The New Era of Healthcare Technology

Dec. 3, 2009

PISCATAWAY, N.J. – December 1, 2009 – Technology innovation is a leading driver in making any industry prosper.  According to IEEE, the world’s largest technical professional association, this rings true especially in the field of healthcare.  With over $27 billon spent each year in healthcare research and development globally, technology is playing an increasingly larger role in changing the way we prevent, diagnose and treat patients.

Technology has been utilized in healthcare on several fronts, from electronic patient medical records and monitors within the operating room, to the newer fields of telemedicine and robotic surgery and now wearable monitoring devices. This year, the Computing Community Consortium (CCC), through a grant from the National Science Foundation, held workshops to create the CCC Robotics Roadmap, which identifies the future impact of robotics technology on the economic, social, and security needs of the nation, outlines the various scientific and technological challenges, and documents required R&D to address these challenges[1].  The workshops, which focused on the healthcare market, were led by Maja Mataric, IEEE senior member and professor of Computer Science, Neuroscience, and Pediatrics at University of Southern California, Allison M. Okamura, IEEE senior member and professor of Mechanical Engineering at Johns Hopkins University, and Henrik Christensen, IEEE senior member and KUKA Chair of Robotics at the College of Computing, Georgia Institute of Technology.  One topic the group focused on was how sensors and wearable devices will impact the future of healthcare. 

The group’s roadmap includes the following projections:

  • In five years, a variety of wearable devices should interface wirelessly with assistive robots.
  • In 10 years, smaller-scale and lighter-weight wireless wearable sensors providing a range of physiologic data should be available to detect and classify, as well as to some degree, predict user physiologic state such as heart rate or blood oxygen or glucose level.
  • In 15 years, off-the-shelf wireless physiologic sensing devices should be interoperable with computer- and robot-based coaching systems to facilitate bio-feedback and other forms of feedback to the user for facilitating sophisticated human-robot, and more generally, human-machine interaction.

“One of the most important factors driving the research and application of sensors and wearable devices is the worldwide aging population, which will rise dramatically in the next two decades,” said Henrik Christensen, IEEE senior member. “There will be a huge demand for technologies that will help enhance this population’s quality of life, in ways like allowing them to remain in their homes while still getting the care and monitoring they need.”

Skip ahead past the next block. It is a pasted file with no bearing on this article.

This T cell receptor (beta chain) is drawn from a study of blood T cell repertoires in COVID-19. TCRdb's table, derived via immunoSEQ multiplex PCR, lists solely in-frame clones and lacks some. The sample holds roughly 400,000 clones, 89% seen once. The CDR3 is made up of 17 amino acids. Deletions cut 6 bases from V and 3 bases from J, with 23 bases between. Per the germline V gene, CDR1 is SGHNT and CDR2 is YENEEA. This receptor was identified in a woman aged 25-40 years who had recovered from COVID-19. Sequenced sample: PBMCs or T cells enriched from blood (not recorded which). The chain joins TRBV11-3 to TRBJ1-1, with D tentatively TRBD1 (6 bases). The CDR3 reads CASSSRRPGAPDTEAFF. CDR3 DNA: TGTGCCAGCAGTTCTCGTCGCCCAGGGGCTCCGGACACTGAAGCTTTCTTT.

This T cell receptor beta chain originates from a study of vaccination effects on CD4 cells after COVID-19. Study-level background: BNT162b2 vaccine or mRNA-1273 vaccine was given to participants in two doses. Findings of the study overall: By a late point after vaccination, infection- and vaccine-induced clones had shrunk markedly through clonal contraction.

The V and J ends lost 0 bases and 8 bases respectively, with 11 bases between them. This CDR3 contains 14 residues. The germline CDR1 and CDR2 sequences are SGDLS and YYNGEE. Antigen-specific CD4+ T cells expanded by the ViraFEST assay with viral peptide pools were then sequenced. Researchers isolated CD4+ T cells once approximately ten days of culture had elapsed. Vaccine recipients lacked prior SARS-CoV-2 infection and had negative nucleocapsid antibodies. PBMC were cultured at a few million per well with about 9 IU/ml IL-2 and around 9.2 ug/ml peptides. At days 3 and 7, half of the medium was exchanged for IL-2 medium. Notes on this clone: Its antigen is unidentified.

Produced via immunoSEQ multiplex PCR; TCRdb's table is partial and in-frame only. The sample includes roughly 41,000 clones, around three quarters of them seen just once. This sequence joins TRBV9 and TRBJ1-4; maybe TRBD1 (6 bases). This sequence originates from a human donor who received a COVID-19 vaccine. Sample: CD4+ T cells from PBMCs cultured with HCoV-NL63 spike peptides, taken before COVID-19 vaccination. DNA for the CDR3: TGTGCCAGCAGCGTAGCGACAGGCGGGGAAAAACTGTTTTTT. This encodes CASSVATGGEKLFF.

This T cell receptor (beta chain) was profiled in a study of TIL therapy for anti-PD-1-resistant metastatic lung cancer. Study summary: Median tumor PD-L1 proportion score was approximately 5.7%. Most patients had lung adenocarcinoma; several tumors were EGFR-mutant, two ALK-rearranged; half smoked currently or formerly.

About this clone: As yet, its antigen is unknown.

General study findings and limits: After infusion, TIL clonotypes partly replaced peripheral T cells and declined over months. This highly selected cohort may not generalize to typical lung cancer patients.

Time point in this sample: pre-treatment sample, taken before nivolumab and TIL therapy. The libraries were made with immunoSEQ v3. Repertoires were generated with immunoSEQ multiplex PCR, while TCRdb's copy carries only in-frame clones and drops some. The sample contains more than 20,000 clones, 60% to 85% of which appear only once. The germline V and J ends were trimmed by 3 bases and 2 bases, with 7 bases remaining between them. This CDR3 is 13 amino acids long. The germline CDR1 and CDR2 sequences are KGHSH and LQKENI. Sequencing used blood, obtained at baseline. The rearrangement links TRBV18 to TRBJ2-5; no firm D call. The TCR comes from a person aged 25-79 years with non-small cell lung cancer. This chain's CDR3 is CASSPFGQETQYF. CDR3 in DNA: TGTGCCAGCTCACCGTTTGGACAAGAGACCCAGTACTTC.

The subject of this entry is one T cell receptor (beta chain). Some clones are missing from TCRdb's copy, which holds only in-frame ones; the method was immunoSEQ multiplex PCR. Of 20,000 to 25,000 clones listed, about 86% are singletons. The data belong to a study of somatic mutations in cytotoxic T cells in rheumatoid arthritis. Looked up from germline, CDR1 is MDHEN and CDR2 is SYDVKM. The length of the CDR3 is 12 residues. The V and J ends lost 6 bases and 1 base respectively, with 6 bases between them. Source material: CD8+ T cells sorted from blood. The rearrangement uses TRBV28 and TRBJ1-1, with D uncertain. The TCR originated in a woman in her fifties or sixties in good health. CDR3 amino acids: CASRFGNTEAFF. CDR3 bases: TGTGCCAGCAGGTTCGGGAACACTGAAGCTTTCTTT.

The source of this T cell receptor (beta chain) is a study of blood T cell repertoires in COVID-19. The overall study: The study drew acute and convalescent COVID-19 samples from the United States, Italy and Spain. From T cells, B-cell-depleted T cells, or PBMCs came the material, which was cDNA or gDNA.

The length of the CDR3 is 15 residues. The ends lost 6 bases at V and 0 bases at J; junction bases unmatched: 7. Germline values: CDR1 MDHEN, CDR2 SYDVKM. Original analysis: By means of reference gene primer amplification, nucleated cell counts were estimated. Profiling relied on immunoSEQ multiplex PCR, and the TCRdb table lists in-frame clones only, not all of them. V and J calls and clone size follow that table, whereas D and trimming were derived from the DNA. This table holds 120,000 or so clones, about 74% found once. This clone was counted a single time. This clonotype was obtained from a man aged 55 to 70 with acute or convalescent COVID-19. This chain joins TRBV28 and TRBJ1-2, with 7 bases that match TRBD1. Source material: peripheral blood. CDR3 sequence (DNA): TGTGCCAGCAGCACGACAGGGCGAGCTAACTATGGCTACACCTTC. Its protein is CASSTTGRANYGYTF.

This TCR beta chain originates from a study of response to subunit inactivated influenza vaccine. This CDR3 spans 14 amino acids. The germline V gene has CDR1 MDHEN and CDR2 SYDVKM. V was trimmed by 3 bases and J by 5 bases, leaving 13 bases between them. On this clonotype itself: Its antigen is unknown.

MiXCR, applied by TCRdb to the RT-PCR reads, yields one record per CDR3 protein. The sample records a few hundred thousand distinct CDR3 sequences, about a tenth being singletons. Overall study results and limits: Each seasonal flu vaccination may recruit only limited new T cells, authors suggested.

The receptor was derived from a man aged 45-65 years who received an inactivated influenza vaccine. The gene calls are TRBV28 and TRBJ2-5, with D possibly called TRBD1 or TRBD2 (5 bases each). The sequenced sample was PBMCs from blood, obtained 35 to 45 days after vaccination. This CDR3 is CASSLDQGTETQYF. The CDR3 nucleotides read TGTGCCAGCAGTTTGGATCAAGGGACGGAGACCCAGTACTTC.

ABI Research, a market intelligence company specializing in emerging technologies, predicts that by 2014, there will be 400 million wireless sensors in the market. 

“These are very early days for wearable wireless sensors in the healthcare market, but a number of factors are coming together to support strong growth over the next five years,” principal ABI analyst Jonathan Collins stated in a company press release earlier this year. “Technology and product development, wireless protocol standardization, and the potential already seen in sports and fitness monitoring will help drive investment in the healthcare market.” (Market for Wearable Wireless Sensors to Grow to More than 400 Million Devices by 2014, July 2009)

IEEE member and director of the Motion Analysis Laboratory at Spaulding Rehabilitation Hospital in Boston, Paolo Bonato is one of the many IEEE members driving this innovation forward.  Dr. Bonato and his team have been studying the use of wearable sensors to detect epileptic seizures, to assess motor recovery in stroke survivors, to detect exacerbation episodes in patients with chronic obstructive pulmonary disease, and to monitor many other clinical conditions. More recently, Dr. Bonato has done extensive work using wearable sensors to facilitate the titration of medications in patients suffering from late stage Parkinson’s disease. 

“The initial results presented in our study provide encouraging evidence for the potential of wearable sensors,” commented Dr. Bonato. “Additionally, this research can be used as the foundation for wearable sensor research in a variety of other areas within healthcare such as monitoring chronic disease and rehabilitation – the end goal being better prevention, detection and treatment for all of the world’s citizens.”

[1] You can review the full report at:

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